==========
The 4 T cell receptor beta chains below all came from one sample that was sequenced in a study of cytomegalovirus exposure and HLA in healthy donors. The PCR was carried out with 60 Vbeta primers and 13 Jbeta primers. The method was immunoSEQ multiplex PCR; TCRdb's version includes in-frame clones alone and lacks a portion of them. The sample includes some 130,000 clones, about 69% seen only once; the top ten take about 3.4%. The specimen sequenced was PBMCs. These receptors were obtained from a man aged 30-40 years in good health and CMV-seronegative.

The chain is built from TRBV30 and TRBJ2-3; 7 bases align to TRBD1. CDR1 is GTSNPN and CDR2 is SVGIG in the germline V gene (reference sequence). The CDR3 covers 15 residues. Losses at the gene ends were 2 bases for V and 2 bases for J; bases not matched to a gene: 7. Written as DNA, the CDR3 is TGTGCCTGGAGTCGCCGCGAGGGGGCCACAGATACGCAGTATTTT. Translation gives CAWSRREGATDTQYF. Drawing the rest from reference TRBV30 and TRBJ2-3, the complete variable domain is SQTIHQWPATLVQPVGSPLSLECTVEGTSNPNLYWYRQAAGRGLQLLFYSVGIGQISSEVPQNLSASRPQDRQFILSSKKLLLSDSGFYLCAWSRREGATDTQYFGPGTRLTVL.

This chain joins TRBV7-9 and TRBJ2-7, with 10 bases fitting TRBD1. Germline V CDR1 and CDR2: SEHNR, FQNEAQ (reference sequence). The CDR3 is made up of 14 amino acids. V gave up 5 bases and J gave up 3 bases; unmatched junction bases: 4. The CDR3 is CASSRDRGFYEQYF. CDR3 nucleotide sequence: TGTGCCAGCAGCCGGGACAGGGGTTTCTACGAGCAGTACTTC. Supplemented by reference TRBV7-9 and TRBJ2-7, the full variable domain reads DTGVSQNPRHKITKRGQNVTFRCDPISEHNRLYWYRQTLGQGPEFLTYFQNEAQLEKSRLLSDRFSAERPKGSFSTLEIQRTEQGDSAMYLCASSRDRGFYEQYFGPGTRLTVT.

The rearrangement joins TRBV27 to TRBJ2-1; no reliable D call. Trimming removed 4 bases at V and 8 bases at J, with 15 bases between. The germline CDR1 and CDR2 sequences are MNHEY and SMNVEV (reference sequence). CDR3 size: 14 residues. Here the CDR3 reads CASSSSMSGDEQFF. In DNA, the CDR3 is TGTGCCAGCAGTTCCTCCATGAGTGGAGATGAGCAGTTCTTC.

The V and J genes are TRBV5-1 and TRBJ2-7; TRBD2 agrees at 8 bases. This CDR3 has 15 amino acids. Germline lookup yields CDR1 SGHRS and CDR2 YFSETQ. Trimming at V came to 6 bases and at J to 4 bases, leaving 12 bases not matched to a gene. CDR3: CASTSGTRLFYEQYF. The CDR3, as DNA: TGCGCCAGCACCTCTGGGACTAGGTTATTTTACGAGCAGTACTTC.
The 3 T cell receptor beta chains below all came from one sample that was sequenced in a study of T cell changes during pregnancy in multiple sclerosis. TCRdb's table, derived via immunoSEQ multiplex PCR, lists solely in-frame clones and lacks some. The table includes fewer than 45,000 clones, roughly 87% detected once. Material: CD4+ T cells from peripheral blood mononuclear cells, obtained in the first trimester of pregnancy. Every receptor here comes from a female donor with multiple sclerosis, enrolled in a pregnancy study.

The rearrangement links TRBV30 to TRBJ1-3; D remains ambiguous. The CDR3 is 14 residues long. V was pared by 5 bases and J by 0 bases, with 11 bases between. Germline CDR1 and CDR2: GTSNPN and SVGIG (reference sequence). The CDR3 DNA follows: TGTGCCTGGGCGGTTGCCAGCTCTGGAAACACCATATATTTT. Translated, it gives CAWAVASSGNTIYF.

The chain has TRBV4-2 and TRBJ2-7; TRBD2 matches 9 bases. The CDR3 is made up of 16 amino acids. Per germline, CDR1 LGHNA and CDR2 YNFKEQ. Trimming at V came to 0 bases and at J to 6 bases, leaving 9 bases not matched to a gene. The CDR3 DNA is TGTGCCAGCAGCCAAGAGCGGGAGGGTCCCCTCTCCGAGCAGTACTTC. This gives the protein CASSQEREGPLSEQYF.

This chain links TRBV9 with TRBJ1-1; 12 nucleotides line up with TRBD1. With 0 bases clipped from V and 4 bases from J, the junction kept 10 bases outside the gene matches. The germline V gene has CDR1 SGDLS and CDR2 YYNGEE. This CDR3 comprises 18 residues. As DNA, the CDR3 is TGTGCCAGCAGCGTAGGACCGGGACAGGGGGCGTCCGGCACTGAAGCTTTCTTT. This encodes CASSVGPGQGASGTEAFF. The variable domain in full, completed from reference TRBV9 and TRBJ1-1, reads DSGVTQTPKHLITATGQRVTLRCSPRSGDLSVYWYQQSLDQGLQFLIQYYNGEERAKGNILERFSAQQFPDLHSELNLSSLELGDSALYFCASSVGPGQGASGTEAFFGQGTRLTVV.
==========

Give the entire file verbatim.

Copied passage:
The 4 T cell receptor beta chains below all came from one sample that was sequenced in a study of cytomegalovirus exposure and HLA in healthy donors. The PCR was carried out with 60 Vbeta primers and 13 Jbeta primers. The method was immunoSEQ multiplex PCR; TCRdb's version includes in-frame clones alone and lacks a portion of them. The sample includes some 130,000 clones, about 69% seen only once; the top ten take about 3.4%. The specimen sequenced was PBMCs. These receptors were obtained from a man aged 30-40 years in good health and CMV-seronegative.

The chain is built from TRBV30 and TRBJ2-3; 7 bases align to TRBD1. CDR1 is GTSNPN and CDR2 is SVGIG in the germline V gene (reference sequence). The CDR3 covers 15 residues. Losses at the gene ends were 2 bases for V and 2 bases for J; bases not matched to a gene: 7. Written as DNA, the CDR3 is TGTGCCTGGAGTCGCCGCGAGGGGGCCACAGATACGCAGTATTTT. Translation gives CAWSRREGATDTQYF. Drawing the rest from reference TRBV30 and TRBJ2-3, the complete variable domain is SQTIHQWPATLVQPVGSPLSLECTVEGTSNPNLYWYRQAAGRGLQLLFYSVGIGQISSEVPQNLSASRPQDRQFILSSKKLLLSDSGFYLCAWSRREGATDTQYFGPGTRLTVL.

This chain joins TRBV7-9 and TRBJ2-7, with 10 bases fitting TRBD1. Germline V CDR1 and CDR2: SEHNR, FQNEAQ (reference sequence). The CDR3 is made up of 14 amino acids. V gave up 5 bases and J gave up 3 bases; unmatched junction bases: 4. The CDR3 is CASSRDRGFYEQYF. CDR3 nucleotide sequence: TGTGCCAGCAGCCGGGACAGGGGTTTCTACGAGCAGTACTTC. Supplemented by reference TRBV7-9 and TRBJ2-7, the full variable domain reads DTGVSQNPRHKITKRGQNVTFRCDPISEHNRLYWYRQTLGQGPEFLTYFQNEAQLEKSRLLSDRFSAERPKGSFSTLEIQRTEQGDSAMYLCASSRDRGFYEQYFGPGTRLTVT.

The rearrangement joins TRBV27 to TRBJ2-1; no reliable D call. Trimming removed 4 bases at V and 8 bases at J, with 15 bases between. The germline CDR1 and CDR2 sequences are MNHEY and SMNVEV (reference sequence). CDR3 size: 14 residues. Here the CDR3 reads CASSSSMSGDEQFF. In DNA, the CDR3 is TGTGCCAGCAGTTCCTCCATGAGTGGAGATGAGCAGTTCTTC.

The V and J genes are TRBV5-1 and TRBJ2-7; TRBD2 agrees at 8 bases. This CDR3 has 15 amino acids. Germline lookup yields CDR1 SGHRS and CDR2 YFSETQ. Trimming at V came to 6 bases and at J to 4 bases, leaving 12 bases not matched to a gene. CDR3: CASTSGTRLFYEQYF. The CDR3, as DNA: TGCGCCAGCACCTCTGGGACTAGGTTATTTTACGAGCAGTACTTC.
The 3 T cell receptor beta chains below all came from one sample that was sequenced in a study of T cell changes during pregnancy in multiple sclerosis. TCRdb's table, derived via immunoSEQ multiplex PCR, lists solely in-frame clones and lacks some. The table includes fewer than 45,000 clones, roughly 87% detected once. Material: CD4+ T cells from peripheral blood mononuclear cells, obtained in the first trimester of pregnancy. Every receptor here comes from a female donor with multiple sclerosis, enrolled in a pregnancy study.

The rearrangement links TRBV30 to TRBJ1-3; D remains ambiguous. The CDR3 is 14 residues long. V was pared by 5 bases and J by 0 bases, with 11 bases between. Germline CDR1 and CDR2: GTSNPN and SVGIG (reference sequence). The CDR3 DNA follows: TGTGCCTGGGCGGTTGCCAGCTCTGGAAACACCATATATTTT. Translated, it gives CAWAVASSGNTIYF.

The chain has TRBV4-2 and TRBJ2-7; TRBD2 matches 9 bases. The CDR3 is made up of 16 amino acids. Per germline, CDR1 LGHNA and CDR2 YNFKEQ. Trimming at V came to 0 bases and at J to 6 bases, leaving 9 bases not matched to a gene. The CDR3 DNA is TGTGCCAGCAGCCAAGAGCGGGAGGGTCCCCTCTCCGAGCAGTACTTC. This gives the protein CASSQEREGPLSEQYF.

This chain links TRBV9 with TRBJ1-1; 12 nucleotides line up with TRBD1. With 0 bases clipped from V and 4 bases from J, the junction kept 10 bases outside the gene matches. The germline V gene has CDR1 SGDLS and CDR2 YYNGEE. This CDR3 comprises 18 residues. As DNA, the CDR3 is TGTGCCAGCAGCGTAGGACCGGGACAGGGGGCGTCCGGCACTGAAGCTTTCTTT. This encodes CASSVGPGQGASGTEAFF. The variable domain in full, completed from reference TRBV9 and TRBJ1-1, reads DSGVTQTPKHLITATGQRVTLRCSPRSGDLSVYWYQQSLDQGLQFLIQYYNGEERAKGNILERFSAQQFPDLHSELNLSSLELGDSALYFCASSVGPGQGASGTEAFFGQGTRLTVV.